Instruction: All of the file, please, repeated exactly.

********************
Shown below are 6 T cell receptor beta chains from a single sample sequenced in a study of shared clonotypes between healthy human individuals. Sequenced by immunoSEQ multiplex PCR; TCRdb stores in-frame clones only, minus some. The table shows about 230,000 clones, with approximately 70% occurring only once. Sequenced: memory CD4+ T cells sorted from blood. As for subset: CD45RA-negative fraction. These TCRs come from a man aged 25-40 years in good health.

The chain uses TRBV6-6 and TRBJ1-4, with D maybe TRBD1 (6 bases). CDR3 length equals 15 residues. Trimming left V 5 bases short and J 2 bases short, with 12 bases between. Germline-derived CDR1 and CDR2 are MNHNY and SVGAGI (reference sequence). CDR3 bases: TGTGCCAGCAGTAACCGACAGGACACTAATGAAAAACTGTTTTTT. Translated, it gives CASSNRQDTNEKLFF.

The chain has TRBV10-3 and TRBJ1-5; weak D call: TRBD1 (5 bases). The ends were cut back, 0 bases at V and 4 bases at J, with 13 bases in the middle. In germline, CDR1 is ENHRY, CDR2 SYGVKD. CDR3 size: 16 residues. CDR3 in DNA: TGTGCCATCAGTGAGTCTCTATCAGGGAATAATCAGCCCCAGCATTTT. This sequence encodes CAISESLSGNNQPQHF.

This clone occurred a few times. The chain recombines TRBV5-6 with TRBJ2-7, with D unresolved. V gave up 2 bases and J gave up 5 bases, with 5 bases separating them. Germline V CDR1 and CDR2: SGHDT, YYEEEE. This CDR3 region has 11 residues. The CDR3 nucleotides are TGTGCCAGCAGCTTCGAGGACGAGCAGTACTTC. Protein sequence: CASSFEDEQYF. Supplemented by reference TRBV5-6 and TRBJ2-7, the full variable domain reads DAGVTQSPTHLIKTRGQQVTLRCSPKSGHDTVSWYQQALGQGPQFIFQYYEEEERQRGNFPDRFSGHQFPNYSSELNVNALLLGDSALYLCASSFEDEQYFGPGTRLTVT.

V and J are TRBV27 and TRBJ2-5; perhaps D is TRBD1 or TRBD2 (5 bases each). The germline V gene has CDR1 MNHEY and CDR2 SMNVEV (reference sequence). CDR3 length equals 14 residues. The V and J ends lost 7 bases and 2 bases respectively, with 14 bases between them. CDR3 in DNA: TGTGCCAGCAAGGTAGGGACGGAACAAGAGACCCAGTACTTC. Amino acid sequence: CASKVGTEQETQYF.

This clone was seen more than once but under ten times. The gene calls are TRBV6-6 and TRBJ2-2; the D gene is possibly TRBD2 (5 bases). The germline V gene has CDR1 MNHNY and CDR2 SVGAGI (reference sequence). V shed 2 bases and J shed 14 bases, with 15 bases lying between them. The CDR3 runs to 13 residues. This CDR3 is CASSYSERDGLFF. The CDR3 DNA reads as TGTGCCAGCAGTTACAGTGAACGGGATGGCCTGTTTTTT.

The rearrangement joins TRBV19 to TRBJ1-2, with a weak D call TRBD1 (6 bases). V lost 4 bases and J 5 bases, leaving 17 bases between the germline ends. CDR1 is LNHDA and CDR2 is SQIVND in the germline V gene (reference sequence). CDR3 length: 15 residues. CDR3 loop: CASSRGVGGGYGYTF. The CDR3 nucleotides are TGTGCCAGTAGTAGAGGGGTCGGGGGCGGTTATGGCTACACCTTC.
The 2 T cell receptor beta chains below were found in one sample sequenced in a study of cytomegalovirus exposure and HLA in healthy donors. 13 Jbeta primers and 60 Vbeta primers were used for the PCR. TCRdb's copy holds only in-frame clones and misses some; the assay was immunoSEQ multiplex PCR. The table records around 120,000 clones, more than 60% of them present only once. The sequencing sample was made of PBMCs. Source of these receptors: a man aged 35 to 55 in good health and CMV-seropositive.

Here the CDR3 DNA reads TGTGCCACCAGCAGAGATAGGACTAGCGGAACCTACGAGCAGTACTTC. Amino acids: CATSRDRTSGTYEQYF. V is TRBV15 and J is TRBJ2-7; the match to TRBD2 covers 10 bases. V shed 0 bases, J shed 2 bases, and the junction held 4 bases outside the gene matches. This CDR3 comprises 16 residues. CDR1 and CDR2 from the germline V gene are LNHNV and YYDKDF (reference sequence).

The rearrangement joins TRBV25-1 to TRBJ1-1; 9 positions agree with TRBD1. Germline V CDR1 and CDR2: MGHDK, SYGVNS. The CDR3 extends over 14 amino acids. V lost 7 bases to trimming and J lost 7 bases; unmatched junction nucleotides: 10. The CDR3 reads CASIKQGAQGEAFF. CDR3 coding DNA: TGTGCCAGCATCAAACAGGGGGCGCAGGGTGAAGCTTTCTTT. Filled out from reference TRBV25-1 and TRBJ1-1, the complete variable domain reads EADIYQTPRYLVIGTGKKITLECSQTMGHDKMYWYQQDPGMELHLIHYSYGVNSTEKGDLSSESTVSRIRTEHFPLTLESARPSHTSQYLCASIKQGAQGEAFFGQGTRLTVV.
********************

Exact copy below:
Shown below are 6 T cell receptor beta chains from a single sample sequenced in a study of shared clonotypes between healthy human individuals. Sequenced by immunoSEQ multiplex PCR; TCRdb stores in-frame clones only, minus some. The table shows about 230,000 clones, with approximately 70% occurring only once. Sequenced: memory CD4+ T cells sorted from blood. As for subset: CD45RA-negative fraction. These TCRs come from a man aged 25-40 years in good health.

The chain uses TRBV6-6 and TRBJ1-4, with D maybe TRBD1 (6 bases). CDR3 length equals 15 residues. Trimming left V 5 bases short and J 2 bases short, with 12 bases between. Germline-derived CDR1 and CDR2 are MNHNY and SVGAGI (reference sequence). CDR3 bases: TGTGCCAGCAGTAACCGACAGGACACTAATGAAAAACTGTTTTTT. Translated, it gives CASSNRQDTNEKLFF.

The chain has TRBV10-3 and TRBJ1-5; weak D call: TRBD1 (5 bases). The ends were cut back, 0 bases at V and 4 bases at J, with 13 bases in the middle. In germline, CDR1 is ENHRY, CDR2 SYGVKD. CDR3 size: 16 residues. CDR3 in DNA: TGTGCCATCAGTGAGTCTCTATCAGGGAATAATCAGCCCCAGCATTTT. This sequence encodes CAISESLSGNNQPQHF.

This clone occurred a few times. The chain recombines TRBV5-6 with TRBJ2-7, with D unresolved. V gave up 2 bases and J gave up 5 bases, with 5 bases separating them. Germline V CDR1 and CDR2: SGHDT, YYEEEE. This CDR3 region has 11 residues. The CDR3 nucleotides are TGTGCCAGCAGCTTCGAGGACGAGCAGTACTTC. Protein sequence: CASSFEDEQYF. Supplemented by reference TRBV5-6 and TRBJ2-7, the full variable domain reads DAGVTQSPTHLIKTRGQQVTLRCSPKSGHDTVSWYQQALGQGPQFIFQYYEEEERQRGNFPDRFSGHQFPNYSSELNVNALLLGDSALYLCASSFEDEQYFGPGTRLTVT.

V and J are TRBV27 and TRBJ2-5; perhaps D is TRBD1 or TRBD2 (5 bases each). The germline V gene has CDR1 MNHEY and CDR2 SMNVEV (reference sequence). CDR3 length equals 14 residues. The V and J ends lost 7 bases and 2 bases respectively, with 14 bases between them. CDR3 in DNA: TGTGCCAGCAAGGTAGGGACGGAACAAGAGACCCAGTACTTC. Amino acid sequence: CASKVGTEQETQYF.

This clone was seen more than once but under ten times. The gene calls are TRBV6-6 and TRBJ2-2; the D gene is possibly TRBD2 (5 bases). The germline V gene has CDR1 MNHNY and CDR2 SVGAGI (reference sequence). V shed 2 bases and J shed 14 bases, with 15 bases lying between them. The CDR3 runs to 13 residues. This CDR3 is CASSYSERDGLFF. The CDR3 DNA reads as TGTGCCAGCAGTTACAGTGAACGGGATGGCCTGTTTTTT.

The rearrangement joins TRBV19 to TRBJ1-2, with a weak D call TRBD1 (6 bases). V lost 4 bases and J 5 bases, leaving 17 bases between the germline ends. CDR1 is LNHDA and CDR2 is SQIVND in the germline V gene (reference sequence). CDR3 length: 15 residues. CDR3 loop: CASSRGVGGGYGYTF. The CDR3 nucleotides are TGTGCCAGTAGTAGAGGGGTCGGGGGCGGTTATGGCTACACCTTC.
The 2 T cell receptor beta chains below were found in one sample sequenced in a study of cytomegalovirus exposure and HLA in healthy donors. 13 Jbeta primers and 60 Vbeta primers were used for the PCR. TCRdb's copy holds only in-frame clones and misses some; the assay was immunoSEQ multiplex PCR. The table records around 120,000 clones, more than 60% of them present only once. The sequencing sample was made of PBMCs. Source of these receptors: a man aged 35 to 55 in good health and CMV-seropositive.

Here the CDR3 DNA reads TGTGCCACCAGCAGAGATAGGACTAGCGGAACCTACGAGCAGTACTTC. Amino acids: CATSRDRTSGTYEQYF. V is TRBV15 and J is TRBJ2-7; the match to TRBD2 covers 10 bases. V shed 0 bases, J shed 2 bases, and the junction held 4 bases outside the gene matches. This CDR3 comprises 16 residues. CDR1 and CDR2 from the germline V gene are LNHNV and YYDKDF (reference sequence).

The rearrangement joins TRBV25-1 to TRBJ1-1; 9 positions agree with TRBD1. Germline V CDR1 and CDR2: MGHDK, SYGVNS. The CDR3 extends over 14 amino acids. V lost 7 bases to trimming and J lost 7 bases; unmatched junction nucleotides: 10. The CDR3 reads CASIKQGAQGEAFF. CDR3 coding DNA: TGTGCCAGCATCAAACAGGGGGCGCAGGGTGAAGCTTTCTTT. Filled out from reference TRBV25-1 and TRBJ1-1, the complete variable domain reads EADIYQTPRYLVIGTGKKITLECSQTMGHDKMYWYQQDPGMELHLIHYSYGVNSTEKGDLSSESTVSRIRTEHFPLTLESARPSHTSQYLCASIKQGAQGEAFFGQGTRLTVV.